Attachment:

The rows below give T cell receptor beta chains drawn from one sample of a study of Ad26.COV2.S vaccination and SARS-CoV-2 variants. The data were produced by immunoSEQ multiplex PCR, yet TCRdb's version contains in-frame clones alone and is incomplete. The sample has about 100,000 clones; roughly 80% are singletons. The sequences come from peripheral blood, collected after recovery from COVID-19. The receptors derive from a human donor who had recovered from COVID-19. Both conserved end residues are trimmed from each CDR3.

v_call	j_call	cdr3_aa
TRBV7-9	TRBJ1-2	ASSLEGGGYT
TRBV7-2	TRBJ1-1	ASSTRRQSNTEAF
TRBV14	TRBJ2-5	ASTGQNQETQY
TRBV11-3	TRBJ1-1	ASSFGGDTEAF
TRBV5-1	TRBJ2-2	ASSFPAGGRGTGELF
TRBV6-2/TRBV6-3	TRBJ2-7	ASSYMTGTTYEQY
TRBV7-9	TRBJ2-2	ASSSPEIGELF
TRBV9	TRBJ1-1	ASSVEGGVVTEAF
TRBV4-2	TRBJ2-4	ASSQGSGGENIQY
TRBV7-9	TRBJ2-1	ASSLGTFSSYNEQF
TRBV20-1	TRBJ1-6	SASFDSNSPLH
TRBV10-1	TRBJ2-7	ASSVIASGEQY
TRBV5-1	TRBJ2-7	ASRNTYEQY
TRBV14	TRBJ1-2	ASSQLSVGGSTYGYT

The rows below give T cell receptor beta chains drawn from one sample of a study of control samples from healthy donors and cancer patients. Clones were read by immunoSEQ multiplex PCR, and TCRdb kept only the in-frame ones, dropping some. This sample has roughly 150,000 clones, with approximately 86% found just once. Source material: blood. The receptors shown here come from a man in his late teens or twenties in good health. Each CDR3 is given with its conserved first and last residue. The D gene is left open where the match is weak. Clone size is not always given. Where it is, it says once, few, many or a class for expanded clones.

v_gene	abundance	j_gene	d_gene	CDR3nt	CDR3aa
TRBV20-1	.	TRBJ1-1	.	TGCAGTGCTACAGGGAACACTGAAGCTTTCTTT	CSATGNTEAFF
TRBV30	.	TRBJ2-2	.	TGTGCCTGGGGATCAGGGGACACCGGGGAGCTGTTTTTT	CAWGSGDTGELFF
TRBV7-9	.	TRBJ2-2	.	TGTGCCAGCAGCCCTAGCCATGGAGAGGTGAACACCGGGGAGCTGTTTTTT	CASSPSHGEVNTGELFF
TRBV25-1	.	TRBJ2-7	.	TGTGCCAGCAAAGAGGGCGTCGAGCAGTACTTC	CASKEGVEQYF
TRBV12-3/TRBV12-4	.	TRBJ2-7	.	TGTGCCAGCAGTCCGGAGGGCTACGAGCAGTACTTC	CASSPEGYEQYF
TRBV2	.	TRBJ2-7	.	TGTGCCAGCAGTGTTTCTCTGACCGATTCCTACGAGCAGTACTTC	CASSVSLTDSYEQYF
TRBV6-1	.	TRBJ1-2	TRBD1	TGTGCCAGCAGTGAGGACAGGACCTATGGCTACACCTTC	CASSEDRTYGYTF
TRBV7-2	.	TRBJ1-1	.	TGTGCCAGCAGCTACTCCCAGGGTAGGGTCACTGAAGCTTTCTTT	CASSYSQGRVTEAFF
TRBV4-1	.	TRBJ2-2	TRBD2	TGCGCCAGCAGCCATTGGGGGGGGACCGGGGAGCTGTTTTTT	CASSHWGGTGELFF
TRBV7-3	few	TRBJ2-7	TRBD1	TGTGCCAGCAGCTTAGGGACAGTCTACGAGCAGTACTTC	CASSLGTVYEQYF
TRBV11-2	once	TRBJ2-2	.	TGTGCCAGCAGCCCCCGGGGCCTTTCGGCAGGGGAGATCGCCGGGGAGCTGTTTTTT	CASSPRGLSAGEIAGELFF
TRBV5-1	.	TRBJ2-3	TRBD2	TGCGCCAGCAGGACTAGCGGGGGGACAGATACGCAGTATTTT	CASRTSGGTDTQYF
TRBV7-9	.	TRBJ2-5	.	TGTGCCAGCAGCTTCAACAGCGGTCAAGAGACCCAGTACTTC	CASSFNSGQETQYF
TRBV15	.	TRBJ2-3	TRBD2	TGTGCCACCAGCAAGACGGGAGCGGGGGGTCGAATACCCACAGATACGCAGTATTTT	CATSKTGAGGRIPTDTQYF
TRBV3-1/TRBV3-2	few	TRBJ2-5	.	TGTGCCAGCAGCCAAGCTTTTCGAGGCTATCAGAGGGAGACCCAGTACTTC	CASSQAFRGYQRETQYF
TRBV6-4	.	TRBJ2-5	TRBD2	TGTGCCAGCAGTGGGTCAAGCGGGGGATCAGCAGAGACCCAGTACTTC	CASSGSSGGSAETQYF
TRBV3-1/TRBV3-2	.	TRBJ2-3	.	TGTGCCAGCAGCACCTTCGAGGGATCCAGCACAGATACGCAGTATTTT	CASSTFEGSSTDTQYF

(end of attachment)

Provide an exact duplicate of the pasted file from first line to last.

The rows below give T cell receptor beta chains drawn from one sample of a study of Ad26.COV2.S vaccination and SARS-CoV-2 variants. The data were produced by immunoSEQ multiplex PCR, yet TCRdb's version contains in-frame clones alone and is incomplete. The sample has about 100,000 clones; roughly 80% are singletons. The sequences come from peripheral blood, collected after recovery from COVID-19. The receptors derive from a human donor who had recovered from COVID-19. Both conserved end residues are trimmed from each CDR3.

v_call	j_call	cdr3_aa
TRBV7-9	TRBJ1-2	ASSLEGGGYT
TRBV7-2	TRBJ1-1	ASSTRRQSNTEAF
TRBV14	TRBJ2-5	ASTGQNQETQY
TRBV11-3	TRBJ1-1	ASSFGGDTEAF
TRBV5-1	TRBJ2-2	ASSFPAGGRGTGELF
TRBV6-2/TRBV6-3	TRBJ2-7	ASSYMTGTTYEQY
TRBV7-9	TRBJ2-2	ASSSPEIGELF
TRBV9	TRBJ1-1	ASSVEGGVVTEAF
TRBV4-2	TRBJ2-4	ASSQGSGGENIQY
TRBV7-9	TRBJ2-1	ASSLGTFSSYNEQF
TRBV20-1	TRBJ1-6	SASFDSNSPLH
TRBV10-1	TRBJ2-7	ASSVIASGEQY
TRBV5-1	TRBJ2-7	ASRNTYEQY
TRBV14	TRBJ1-2	ASSQLSVGGSTYGYT

The rows below give T cell receptor beta chains drawn from one sample of a study of control samples from healthy donors and cancer patients. Clones were read by immunoSEQ multiplex PCR, and TCRdb kept only the in-frame ones, dropping some. This sample has roughly 150,000 clones, with approximately 86% found just once. Source material: blood. The receptors shown here come from a man in his late teens or twenties in good health. Each CDR3 is given with its conserved first and last residue. The D gene is left open where the match is weak. Clone size is not always given. Where it is, it says once, few, many or a class for expanded clones.

v_gene	abundance	j_gene	d_gene	CDR3nt	CDR3aa
TRBV20-1	.	TRBJ1-1	.	TGCAGTGCTACAGGGAACACTGAAGCTTTCTTT	CSATGNTEAFF
TRBV30	.	TRBJ2-2	.	TGTGCCTGGGGATCAGGGGACACCGGGGAGCTGTTTTTT	CAWGSGDTGELFF
TRBV7-9	.	TRBJ2-2	.	TGTGCCAGCAGCCCTAGCCATGGAGAGGTGAACACCGGGGAGCTGTTTTTT	CASSPSHGEVNTGELFF
TRBV25-1	.	TRBJ2-7	.	TGTGCCAGCAAAGAGGGCGTCGAGCAGTACTTC	CASKEGVEQYF
TRBV12-3/TRBV12-4	.	TRBJ2-7	.	TGTGCCAGCAGTCCGGAGGGCTACGAGCAGTACTTC	CASSPEGYEQYF
TRBV2	.	TRBJ2-7	.	TGTGCCAGCAGTGTTTCTCTGACCGATTCCTACGAGCAGTACTTC	CASSVSLTDSYEQYF
TRBV6-1	.	TRBJ1-2	TRBD1	TGTGCCAGCAGTGAGGACAGGACCTATGGCTACACCTTC	CASSEDRTYGYTF
TRBV7-2	.	TRBJ1-1	.	TGTGCCAGCAGCTACTCCCAGGGTAGGGTCACTGAAGCTTTCTTT	CASSYSQGRVTEAFF
TRBV4-1	.	TRBJ2-2	TRBD2	TGCGCCAGCAGCCATTGGGGGGGGACCGGGGAGCTGTTTTTT	CASSHWGGTGELFF
TRBV7-3	few	TRBJ2-7	TRBD1	TGTGCCAGCAGCTTAGGGACAGTCTACGAGCAGTACTTC	CASSLGTVYEQYF
TRBV11-2	once	TRBJ2-2	.	TGTGCCAGCAGCCCCCGGGGCCTTTCGGCAGGGGAGATCGCCGGGGAGCTGTTTTTT	CASSPRGLSAGEIAGELFF
TRBV5-1	.	TRBJ2-3	TRBD2	TGCGCCAGCAGGACTAGCGGGGGGACAGATACGCAGTATTTT	CASRTSGGTDTQYF
TRBV7-9	.	TRBJ2-5	.	TGTGCCAGCAGCTTCAACAGCGGTCAAGAGACCCAGTACTTC	CASSFNSGQETQYF
TRBV15	.	TRBJ2-3	TRBD2	TGTGCCACCAGCAAGACGGGAGCGGGGGGTCGAATACCCACAGATACGCAGTATTTT	CATSKTGAGGRIPTDTQYF
TRBV3-1/TRBV3-2	few	TRBJ2-5	.	TGTGCCAGCAGCCAAGCTTTTCGAGGCTATCAGAGGGAGACCCAGTACTTC	CASSQAFRGYQRETQYF
TRBV6-4	.	TRBJ2-5	TRBD2	TGTGCCAGCAGTGGGTCAAGCGGGGGATCAGCAGAGACCCAGTACTTC	CASSGSSGGSAETQYF
TRBV3-1/TRBV3-2	.	TRBJ2-3	.	TGTGCCAGCAGCACCTTCGAGGGATCCAGCACAGATACGCAGTATTTT	CASSTFEGSSTDTQYF